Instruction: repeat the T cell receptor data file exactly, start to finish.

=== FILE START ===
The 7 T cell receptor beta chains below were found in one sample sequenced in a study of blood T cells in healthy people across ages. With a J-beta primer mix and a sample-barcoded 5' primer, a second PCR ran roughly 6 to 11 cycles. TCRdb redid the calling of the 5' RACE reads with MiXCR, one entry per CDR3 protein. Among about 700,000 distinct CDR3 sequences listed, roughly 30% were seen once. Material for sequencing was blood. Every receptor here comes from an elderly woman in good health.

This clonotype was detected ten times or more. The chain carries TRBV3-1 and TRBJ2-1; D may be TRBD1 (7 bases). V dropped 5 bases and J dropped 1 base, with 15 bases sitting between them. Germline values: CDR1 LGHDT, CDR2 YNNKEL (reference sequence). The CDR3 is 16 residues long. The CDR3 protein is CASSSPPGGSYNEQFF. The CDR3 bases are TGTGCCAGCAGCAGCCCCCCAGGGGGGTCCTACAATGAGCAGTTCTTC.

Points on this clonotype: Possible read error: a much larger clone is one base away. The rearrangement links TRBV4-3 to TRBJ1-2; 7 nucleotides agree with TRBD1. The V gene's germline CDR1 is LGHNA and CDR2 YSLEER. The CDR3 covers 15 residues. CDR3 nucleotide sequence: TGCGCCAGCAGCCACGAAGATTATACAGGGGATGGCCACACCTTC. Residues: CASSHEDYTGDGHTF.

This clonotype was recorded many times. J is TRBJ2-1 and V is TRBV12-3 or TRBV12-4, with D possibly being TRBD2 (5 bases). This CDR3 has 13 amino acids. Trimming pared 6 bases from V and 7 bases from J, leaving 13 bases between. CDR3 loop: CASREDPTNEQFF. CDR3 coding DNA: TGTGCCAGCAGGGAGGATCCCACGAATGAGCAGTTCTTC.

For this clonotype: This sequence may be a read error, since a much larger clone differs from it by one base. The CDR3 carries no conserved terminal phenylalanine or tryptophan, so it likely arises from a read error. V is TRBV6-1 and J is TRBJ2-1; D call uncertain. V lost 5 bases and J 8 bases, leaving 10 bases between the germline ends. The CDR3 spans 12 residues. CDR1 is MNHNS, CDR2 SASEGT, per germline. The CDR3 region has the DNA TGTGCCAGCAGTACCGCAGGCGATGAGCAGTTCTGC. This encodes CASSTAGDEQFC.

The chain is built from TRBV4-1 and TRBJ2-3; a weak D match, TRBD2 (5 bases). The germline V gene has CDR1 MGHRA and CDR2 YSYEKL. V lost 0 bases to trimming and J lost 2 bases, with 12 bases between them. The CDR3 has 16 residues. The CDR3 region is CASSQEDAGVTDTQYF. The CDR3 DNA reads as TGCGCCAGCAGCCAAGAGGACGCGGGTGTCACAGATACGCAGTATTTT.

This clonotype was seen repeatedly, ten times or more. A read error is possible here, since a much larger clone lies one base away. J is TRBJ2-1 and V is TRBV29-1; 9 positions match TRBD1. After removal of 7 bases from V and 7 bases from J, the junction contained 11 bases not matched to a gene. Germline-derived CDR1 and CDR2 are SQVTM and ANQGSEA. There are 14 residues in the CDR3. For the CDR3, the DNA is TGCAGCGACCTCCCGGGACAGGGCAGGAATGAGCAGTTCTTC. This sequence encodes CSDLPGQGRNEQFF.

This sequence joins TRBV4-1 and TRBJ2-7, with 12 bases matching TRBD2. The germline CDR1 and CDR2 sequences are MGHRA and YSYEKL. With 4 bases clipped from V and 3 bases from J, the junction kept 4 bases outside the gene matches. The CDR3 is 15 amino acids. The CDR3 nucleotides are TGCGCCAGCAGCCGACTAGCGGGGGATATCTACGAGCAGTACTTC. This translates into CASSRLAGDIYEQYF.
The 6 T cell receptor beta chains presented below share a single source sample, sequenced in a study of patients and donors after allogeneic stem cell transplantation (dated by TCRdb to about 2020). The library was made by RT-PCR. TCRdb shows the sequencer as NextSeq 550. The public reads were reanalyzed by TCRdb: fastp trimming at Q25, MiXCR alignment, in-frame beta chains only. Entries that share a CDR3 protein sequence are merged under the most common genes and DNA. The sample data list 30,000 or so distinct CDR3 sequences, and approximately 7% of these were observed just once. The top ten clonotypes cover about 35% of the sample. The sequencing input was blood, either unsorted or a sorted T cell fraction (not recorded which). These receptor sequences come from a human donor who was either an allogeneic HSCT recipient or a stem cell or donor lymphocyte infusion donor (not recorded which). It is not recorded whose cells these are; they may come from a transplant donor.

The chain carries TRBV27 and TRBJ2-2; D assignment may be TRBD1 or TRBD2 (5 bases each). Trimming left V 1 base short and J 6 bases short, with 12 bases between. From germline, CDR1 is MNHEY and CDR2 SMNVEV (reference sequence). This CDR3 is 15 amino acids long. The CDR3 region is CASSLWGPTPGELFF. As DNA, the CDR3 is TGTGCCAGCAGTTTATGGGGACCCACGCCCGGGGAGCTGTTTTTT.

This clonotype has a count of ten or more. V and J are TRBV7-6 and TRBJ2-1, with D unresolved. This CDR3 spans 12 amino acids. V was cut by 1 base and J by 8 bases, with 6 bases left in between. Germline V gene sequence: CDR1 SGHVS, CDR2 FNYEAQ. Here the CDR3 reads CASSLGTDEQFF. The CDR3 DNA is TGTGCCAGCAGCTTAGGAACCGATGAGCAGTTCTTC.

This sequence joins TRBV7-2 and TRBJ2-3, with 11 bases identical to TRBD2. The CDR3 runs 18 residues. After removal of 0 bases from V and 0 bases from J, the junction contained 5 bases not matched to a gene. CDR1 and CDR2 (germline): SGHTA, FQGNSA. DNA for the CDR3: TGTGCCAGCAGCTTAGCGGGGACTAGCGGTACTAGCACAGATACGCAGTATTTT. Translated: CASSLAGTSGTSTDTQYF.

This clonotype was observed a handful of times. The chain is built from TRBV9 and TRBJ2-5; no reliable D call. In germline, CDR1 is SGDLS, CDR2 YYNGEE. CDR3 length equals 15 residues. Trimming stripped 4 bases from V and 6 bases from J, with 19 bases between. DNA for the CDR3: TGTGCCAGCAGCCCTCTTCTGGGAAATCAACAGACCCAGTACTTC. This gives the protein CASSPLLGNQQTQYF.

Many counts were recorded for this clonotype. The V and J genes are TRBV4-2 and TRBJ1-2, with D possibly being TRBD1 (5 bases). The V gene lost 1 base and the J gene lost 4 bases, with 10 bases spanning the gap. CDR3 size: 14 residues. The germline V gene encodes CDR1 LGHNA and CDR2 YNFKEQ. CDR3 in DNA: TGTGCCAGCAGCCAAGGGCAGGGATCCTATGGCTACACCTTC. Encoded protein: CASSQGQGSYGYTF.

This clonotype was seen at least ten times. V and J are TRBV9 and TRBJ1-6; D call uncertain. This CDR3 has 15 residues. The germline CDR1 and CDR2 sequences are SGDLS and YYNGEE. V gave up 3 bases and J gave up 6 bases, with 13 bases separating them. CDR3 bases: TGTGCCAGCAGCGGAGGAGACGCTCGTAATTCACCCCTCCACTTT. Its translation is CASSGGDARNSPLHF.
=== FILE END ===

The 7 T cell receptor beta chains below were found in one sample sequenced in a study of blood T cells in healthy people across ages. With a J-beta primer mix and a sample-barcoded 5' primer, a second PCR ran roughly 6 to 11 cycles. TCRdb redid the calling of the 5' RACE reads with MiXCR, one entry per CDR3 protein. Among about 700,000 distinct CDR3 sequences listed, roughly 30% were seen once. Material for sequencing was blood. Every receptor here comes from an elderly woman in good health.

This clonotype was detected ten times or more. The chain carries TRBV3-1 and TRBJ2-1; D may be TRBD1 (7 bases). V dropped 5 bases and J dropped 1 base, with 15 bases sitting between them. Germline values: CDR1 LGHDT, CDR2 YNNKEL (reference sequence). The CDR3 is 16 residues long. The CDR3 protein is CASSSPPGGSYNEQFF. The CDR3 bases are TGTGCCAGCAGCAGCCCCCCAGGGGGGTCCTACAATGAGCAGTTCTTC.

Points on this clonotype: Possible read error: a much larger clone is one base away. The rearrangement links TRBV4-3 to TRBJ1-2; 7 nucleotides agree with TRBD1. The V gene's germline CDR1 is LGHNA and CDR2 YSLEER. The CDR3 covers 15 residues. CDR3 nucleotide sequence: TGCGCCAGCAGCCACGAAGATTATACAGGGGATGGCCACACCTTC. Residues: CASSHEDYTGDGHTF.

This clonotype was recorded many times. J is TRBJ2-1 and V is TRBV12-3 or TRBV12-4, with D possibly being TRBD2 (5 bases). This CDR3 has 13 amino acids. Trimming pared 6 bases from V and 7 bases from J, leaving 13 bases between. CDR3 loop: CASREDPTNEQFF. CDR3 coding DNA: TGTGCCAGCAGGGAGGATCCCACGAATGAGCAGTTCTTC.

For this clonotype: This sequence may be a read error, since a much larger clone differs from it by one base. The CDR3 carries no conserved terminal phenylalanine or tryptophan, so it likely arises from a read error. V is TRBV6-1 and J is TRBJ2-1; D call uncertain. V lost 5 bases and J 8 bases, leaving 10 bases between the germline ends. The CDR3 spans 12 residues. CDR1 is MNHNS, CDR2 SASEGT, per germline. The CDR3 region has the DNA TGTGCCAGCAGTACCGCAGGCGATGAGCAGTTCTGC. This encodes CASSTAGDEQFC.

The chain is built from TRBV4-1 and TRBJ2-3; a weak D match, TRBD2 (5 bases). The germline V gene has CDR1 MGHRA and CDR2 YSYEKL. V lost 0 bases to trimming and J lost 2 bases, with 12 bases between them. The CDR3 has 16 residues. The CDR3 region is CASSQEDAGVTDTQYF. The CDR3 DNA reads as TGCGCCAGCAGCCAAGAGGACGCGGGTGTCACAGATACGCAGTATTTT.

This clonotype was seen repeatedly, ten times or more. A read error is possible here, since a much larger clone lies one base away. J is TRBJ2-1 and V is TRBV29-1; 9 positions match TRBD1. After removal of 7 bases from V and 7 bases from J, the junction contained 11 bases not matched to a gene. Germline-derived CDR1 and CDR2 are SQVTM and ANQGSEA. There are 14 residues in the CDR3. For the CDR3, the DNA is TGCAGCGACCTCCCGGGACAGGGCAGGAATGAGCAGTTCTTC. This sequence encodes CSDLPGQGRNEQFF.

This sequence joins TRBV4-1 and TRBJ2-7, with 12 bases matching TRBD2. The germline CDR1 and CDR2 sequences are MGHRA and YSYEKL. With 4 bases clipped from V and 3 bases from J, the junction kept 4 bases outside the gene matches. The CDR3 is 15 amino acids. The CDR3 nucleotides are TGCGCCAGCAGCCGACTAGCGGGGGATATCTACGAGCAGTACTTC. This translates into CASSRLAGDIYEQYF.
The 6 T cell receptor beta chains presented below share a single source sample, sequenced in a study of patients and donors after allogeneic stem cell transplantation (dated by TCRdb to about 2020). The library was made by RT-PCR. TCRdb shows the sequencer as NextSeq 550. The public reads were reanalyzed by TCRdb: fastp trimming at Q25, MiXCR alignment, in-frame beta chains only. Entries that share a CDR3 protein sequence are merged under the most common genes and DNA. The sample data list 30,000 or so distinct CDR3 sequences, and approximately 7% of these were observed just once. The top ten clonotypes cover about 35% of the sample. The sequencing input was blood, either unsorted or a sorted T cell fraction (not recorded which). These receptor sequences come from a human donor who was either an allogeneic HSCT recipient or a stem cell or donor lymphocyte infusion donor (not recorded which). It is not recorded whose cells these are; they may come from a transplant donor.

The chain carries TRBV27 and TRBJ2-2; D assignment may be TRBD1 or TRBD2 (5 bases each). Trimming left V 1 base short and J 6 bases short, with 12 bases between. From germline, CDR1 is MNHEY and CDR2 SMNVEV (reference sequence). This CDR3 is 15 amino acids long. The CDR3 region is CASSLWGPTPGELFF. As DNA, the CDR3 is TGTGCCAGCAGTTTATGGGGACCCACGCCCGGGGAGCTGTTTTTT.

This clonotype has a count of ten or more. V and J are TRBV7-6 and TRBJ2-1, with D unresolved. This CDR3 spans 12 amino acids. V was cut by 1 base and J by 8 bases, with 6 bases left in between. Germline V gene sequence: CDR1 SGHVS, CDR2 FNYEAQ. Here the CDR3 reads CASSLGTDEQFF. The CDR3 DNA is TGTGCCAGCAGCTTAGGAACCGATGAGCAGTTCTTC.

This sequence joins TRBV7-2 and TRBJ2-3, with 11 bases identical to TRBD2. The CDR3 runs 18 residues. After removal of 0 bases from V and 0 bases from J, the junction contained 5 bases not matched to a gene. CDR1 and CDR2 (germline): SGHTA, FQGNSA. DNA for the CDR3: TGTGCCAGCAGCTTAGCGGGGACTAGCGGTACTAGCACAGATACGCAGTATTTT. Translated: CASSLAGTSGTSTDTQYF.

This clonotype was observed a handful of times. The chain is built from TRBV9 and TRBJ2-5; no reliable D call. In germline, CDR1 is SGDLS, CDR2 YYNGEE. CDR3 length equals 15 residues. Trimming stripped 4 bases from V and 6 bases from J, with 19 bases between. DNA for the CDR3: TGTGCCAGCAGCCCTCTTCTGGGAAATCAACAGACCCAGTACTTC. This gives the protein CASSPLLGNQQTQYF.

Many counts were recorded for this clonotype. The V and J genes are TRBV4-2 and TRBJ1-2, with D possibly being TRBD1 (5 bases). The V gene lost 1 base and the J gene lost 4 bases, with 10 bases spanning the gap. CDR3 size: 14 residues. The germline V gene encodes CDR1 LGHNA and CDR2 YNFKEQ. CDR3 in DNA: TGTGCCAGCAGCCAAGGGCAGGGATCCTATGGCTACACCTTC. Encoded protein: CASSQGQGSYGYTF.

This clonotype was seen at least ten times. V and J are TRBV9 and TRBJ1-6; D call uncertain. This CDR3 has 15 residues. The germline CDR1 and CDR2 sequences are SGDLS and YYNGEE. V gave up 3 bases and J gave up 6 bases, with 13 bases separating them. CDR3 bases: TGTGCCAGCAGCGGAGGAGACGCTCGTAATTCACCCCTCCACTTT. Its translation is CASSGGDARNSPLHF.